Happy Cows

One of the questions many customers ask me is “Are your cows happy?”

I would say that cows have 3 emotions – anger, contentedness, and stressed. Each individual cow is usually predisposed to one of the three.
Angry cows, much like Angry Birds, are not welcome on the farm. The last thing a farmer needs is a 1500 lb cow (or a 2500 lb bull) with an angry attitude. Lots of farmers have lost their lives to animals like that.
Stressed animals develop this trait over time. They are more susceptible to stress and it shows in their body language and behaviors. Any type of pressure on them and they show signs of stress. Even being out in the field 200 feet away, the animal moves as far away as possible from the stress. When we have to sort cattle, the stressed animals stick their heads up in the air and their ears perk right up. We call them ‘Heads Up’ because their heads are up in the air and their ears are straight up. With these animals, you have better keep your head up and keep a watchful eye so they don’t run you over the fence. Believe it or not, this is a genetic trait. Stressed (or wild) mommas make stressed calves. We don’t keep these cattle on the farm.
Happy cows are the contented ones. Peaceful is the first word I would use to describe these animals. They are content with their grass or hay, content with their water, and content with their surroundings and environment. Time seems to move slower for these animals as if they do not have a care in the world. You can see the contentedness in how they move, walk, run and lay down. It permeates through them.
While cattle are predisposed to one of the three traits, they can move back and forth between them. The most peaceful cow can become as angry as a bear if a coyote or some other predator appears to be threatening her calf. If a cow thinks you are a predator trying to hurt her calf, watch out!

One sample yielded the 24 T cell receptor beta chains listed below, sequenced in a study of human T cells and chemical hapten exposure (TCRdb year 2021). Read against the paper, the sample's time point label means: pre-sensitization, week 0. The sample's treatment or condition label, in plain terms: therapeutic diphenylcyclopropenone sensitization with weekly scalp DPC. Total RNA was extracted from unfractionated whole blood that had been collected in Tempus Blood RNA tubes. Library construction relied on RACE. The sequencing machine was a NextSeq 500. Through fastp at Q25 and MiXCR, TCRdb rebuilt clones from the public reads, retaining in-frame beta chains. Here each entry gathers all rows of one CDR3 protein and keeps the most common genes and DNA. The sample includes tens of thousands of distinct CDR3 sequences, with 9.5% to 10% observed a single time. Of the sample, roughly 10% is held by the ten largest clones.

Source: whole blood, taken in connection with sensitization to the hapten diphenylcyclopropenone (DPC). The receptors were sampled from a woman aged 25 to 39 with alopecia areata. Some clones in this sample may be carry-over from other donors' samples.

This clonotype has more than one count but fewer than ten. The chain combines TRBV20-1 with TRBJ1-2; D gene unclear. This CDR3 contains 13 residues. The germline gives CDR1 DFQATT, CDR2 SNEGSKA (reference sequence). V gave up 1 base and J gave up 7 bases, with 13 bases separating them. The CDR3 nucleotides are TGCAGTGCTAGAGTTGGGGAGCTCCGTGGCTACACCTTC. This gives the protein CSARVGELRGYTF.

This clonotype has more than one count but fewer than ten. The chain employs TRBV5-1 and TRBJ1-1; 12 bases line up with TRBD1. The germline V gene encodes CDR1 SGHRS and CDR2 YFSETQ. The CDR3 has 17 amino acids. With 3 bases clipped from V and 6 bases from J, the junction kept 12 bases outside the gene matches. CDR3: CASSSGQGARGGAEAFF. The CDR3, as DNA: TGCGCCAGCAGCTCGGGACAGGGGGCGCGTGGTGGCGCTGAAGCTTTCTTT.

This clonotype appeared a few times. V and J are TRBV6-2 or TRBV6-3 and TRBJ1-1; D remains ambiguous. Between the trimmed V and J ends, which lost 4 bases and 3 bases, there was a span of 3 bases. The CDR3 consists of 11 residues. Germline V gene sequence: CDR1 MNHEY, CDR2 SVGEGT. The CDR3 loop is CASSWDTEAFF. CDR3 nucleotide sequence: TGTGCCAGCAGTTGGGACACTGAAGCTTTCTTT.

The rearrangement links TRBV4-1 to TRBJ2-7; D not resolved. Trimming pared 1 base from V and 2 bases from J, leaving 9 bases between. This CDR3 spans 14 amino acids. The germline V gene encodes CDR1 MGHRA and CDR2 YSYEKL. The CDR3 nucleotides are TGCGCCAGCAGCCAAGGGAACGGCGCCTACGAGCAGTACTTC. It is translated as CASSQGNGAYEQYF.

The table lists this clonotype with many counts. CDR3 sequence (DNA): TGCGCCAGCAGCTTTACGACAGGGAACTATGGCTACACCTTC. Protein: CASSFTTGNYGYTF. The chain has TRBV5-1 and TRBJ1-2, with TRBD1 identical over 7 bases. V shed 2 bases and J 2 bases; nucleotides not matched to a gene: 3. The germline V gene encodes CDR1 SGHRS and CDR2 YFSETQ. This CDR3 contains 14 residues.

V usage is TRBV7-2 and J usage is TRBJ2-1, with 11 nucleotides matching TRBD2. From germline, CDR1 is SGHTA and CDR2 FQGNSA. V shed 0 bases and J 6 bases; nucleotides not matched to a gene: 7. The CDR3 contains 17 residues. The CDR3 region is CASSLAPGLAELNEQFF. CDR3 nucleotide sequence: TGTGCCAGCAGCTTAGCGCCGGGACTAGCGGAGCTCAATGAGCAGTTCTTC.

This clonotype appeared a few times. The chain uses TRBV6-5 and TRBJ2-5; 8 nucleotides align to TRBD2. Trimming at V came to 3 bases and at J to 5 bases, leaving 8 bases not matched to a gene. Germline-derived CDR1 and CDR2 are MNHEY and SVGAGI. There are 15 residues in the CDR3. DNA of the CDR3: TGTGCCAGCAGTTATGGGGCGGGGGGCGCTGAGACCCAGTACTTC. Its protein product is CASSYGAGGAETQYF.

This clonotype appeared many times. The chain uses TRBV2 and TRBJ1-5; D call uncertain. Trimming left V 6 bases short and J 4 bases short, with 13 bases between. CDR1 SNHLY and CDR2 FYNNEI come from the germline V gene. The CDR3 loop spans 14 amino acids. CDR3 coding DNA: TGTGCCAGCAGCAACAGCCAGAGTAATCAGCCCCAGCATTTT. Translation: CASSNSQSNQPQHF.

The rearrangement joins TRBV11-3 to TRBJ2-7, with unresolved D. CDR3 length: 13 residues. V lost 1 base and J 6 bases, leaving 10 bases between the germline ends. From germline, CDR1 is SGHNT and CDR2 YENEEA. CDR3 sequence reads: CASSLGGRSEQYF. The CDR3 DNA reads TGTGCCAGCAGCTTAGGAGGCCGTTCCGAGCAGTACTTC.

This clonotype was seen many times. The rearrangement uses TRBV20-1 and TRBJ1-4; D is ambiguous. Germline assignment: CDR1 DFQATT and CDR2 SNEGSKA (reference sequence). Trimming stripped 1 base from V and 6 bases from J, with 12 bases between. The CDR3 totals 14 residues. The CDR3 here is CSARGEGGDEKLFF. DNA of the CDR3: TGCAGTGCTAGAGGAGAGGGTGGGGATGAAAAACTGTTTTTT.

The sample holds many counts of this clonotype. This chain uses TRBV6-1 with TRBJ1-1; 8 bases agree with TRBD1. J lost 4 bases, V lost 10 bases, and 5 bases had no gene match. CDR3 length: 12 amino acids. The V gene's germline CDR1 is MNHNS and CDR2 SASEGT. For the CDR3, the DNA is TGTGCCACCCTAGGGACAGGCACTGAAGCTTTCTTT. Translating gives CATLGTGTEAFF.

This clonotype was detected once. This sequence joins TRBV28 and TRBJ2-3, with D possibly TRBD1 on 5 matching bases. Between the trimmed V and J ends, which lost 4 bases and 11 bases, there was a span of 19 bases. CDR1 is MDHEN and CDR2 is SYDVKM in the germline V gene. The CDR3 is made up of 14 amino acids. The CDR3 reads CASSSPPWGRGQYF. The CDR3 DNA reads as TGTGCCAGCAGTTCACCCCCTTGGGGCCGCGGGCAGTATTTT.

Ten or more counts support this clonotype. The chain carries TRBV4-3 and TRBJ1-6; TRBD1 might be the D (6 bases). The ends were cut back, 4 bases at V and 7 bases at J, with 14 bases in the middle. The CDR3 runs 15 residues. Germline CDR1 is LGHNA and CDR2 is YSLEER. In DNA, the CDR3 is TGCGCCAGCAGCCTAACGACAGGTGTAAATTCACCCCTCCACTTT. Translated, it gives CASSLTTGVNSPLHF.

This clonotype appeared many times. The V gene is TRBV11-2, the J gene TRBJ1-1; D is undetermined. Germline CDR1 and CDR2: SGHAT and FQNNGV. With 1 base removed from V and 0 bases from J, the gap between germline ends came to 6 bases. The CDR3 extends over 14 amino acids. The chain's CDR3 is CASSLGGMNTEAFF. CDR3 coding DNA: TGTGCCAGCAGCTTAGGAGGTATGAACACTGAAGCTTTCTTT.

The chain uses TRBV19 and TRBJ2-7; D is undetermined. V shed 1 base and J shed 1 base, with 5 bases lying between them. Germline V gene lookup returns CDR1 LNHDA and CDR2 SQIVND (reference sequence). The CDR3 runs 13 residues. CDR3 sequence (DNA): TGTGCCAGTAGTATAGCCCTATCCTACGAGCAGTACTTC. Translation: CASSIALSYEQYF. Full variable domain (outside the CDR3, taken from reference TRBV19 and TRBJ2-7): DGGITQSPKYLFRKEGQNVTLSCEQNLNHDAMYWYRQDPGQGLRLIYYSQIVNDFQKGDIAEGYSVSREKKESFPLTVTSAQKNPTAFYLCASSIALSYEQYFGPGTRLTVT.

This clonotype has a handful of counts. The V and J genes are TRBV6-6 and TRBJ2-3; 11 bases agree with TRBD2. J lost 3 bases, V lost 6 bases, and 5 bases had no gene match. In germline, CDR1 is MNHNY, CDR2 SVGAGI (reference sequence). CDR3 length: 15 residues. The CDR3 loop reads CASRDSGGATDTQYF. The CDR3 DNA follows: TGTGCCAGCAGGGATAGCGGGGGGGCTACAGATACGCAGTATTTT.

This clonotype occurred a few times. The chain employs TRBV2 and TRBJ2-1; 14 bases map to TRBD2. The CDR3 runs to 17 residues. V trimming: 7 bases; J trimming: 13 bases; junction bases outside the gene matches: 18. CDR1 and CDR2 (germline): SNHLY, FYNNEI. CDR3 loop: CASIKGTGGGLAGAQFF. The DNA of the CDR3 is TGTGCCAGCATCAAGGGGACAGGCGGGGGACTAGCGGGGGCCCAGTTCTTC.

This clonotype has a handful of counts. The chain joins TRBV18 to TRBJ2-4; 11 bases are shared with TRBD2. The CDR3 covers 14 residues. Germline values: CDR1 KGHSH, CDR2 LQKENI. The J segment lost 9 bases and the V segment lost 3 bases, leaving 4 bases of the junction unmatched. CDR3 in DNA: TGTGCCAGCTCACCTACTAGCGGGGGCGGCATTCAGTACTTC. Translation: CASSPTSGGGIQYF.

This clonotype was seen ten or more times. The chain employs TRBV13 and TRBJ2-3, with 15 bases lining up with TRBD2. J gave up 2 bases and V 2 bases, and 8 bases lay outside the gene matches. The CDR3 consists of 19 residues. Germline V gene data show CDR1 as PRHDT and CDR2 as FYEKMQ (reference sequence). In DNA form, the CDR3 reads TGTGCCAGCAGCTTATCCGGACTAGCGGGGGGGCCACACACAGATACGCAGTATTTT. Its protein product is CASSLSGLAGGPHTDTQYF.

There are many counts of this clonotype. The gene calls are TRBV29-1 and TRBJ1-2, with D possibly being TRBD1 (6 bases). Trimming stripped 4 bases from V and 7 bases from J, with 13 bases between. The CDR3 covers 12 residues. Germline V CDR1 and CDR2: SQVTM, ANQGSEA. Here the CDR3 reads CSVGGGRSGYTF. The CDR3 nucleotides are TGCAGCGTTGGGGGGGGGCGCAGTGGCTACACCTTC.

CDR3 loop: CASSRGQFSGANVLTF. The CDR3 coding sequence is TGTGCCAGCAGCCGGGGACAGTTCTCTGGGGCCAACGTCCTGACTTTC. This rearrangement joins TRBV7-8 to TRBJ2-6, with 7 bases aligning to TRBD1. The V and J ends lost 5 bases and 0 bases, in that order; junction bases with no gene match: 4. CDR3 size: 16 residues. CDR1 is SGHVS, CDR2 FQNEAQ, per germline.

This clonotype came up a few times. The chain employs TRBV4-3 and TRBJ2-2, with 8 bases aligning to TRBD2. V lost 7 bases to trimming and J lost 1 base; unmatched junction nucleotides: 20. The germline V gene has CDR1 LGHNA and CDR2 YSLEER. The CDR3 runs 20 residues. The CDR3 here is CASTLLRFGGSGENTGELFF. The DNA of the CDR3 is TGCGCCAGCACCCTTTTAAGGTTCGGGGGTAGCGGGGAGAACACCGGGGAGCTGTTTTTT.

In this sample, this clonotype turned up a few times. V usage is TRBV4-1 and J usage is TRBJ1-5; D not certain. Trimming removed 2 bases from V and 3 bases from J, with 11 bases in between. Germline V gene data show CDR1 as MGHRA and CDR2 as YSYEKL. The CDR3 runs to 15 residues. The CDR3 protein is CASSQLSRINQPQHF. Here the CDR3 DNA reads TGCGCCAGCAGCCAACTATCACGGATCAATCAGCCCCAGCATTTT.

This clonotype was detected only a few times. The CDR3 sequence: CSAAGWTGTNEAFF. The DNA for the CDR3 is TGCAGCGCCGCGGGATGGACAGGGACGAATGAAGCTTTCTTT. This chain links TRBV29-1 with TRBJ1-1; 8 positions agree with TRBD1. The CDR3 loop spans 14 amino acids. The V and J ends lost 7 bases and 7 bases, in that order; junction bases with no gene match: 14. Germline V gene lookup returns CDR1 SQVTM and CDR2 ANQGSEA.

So are the cows here on Hoven Farms happy cows?

Every day is better when you get in touch with nature

A post shared by Tim Hoven (@hovenfarms) on

We do everything possible to make for happy cows. We aim for daily moves to fresh grass so the animals have the best feed. Imagine how happy you would be if everyday you got to go to a new huge buffet with all sorts of new food to try to eat. That is the life of a cow on our farm.
It is all a big cycle. The daily moves make for more contented cattle. The cattle eat grass and stimulate the microbiology of the soil. The cattle move to the next paddock making them more content. The grass in the paddock they leave behind starts to regrow, with the old grass trampled down protecting the soil and microbiology from the hot sun. The trampled grass forms a protective covering that protects the precious water in the soil from evaporating. It keeps the temperature of the soil less variable throughout the day. The manure and urine the cows leave behind add to the bacteria and microbiology of the soil. This all works together to grow healthier grass for the cows to eat the next time they come to the paddock.
The managed interaction between the cows and the grass leads to more happy cows and more healthy grass for them to eat.
Everything on the farm works together for good.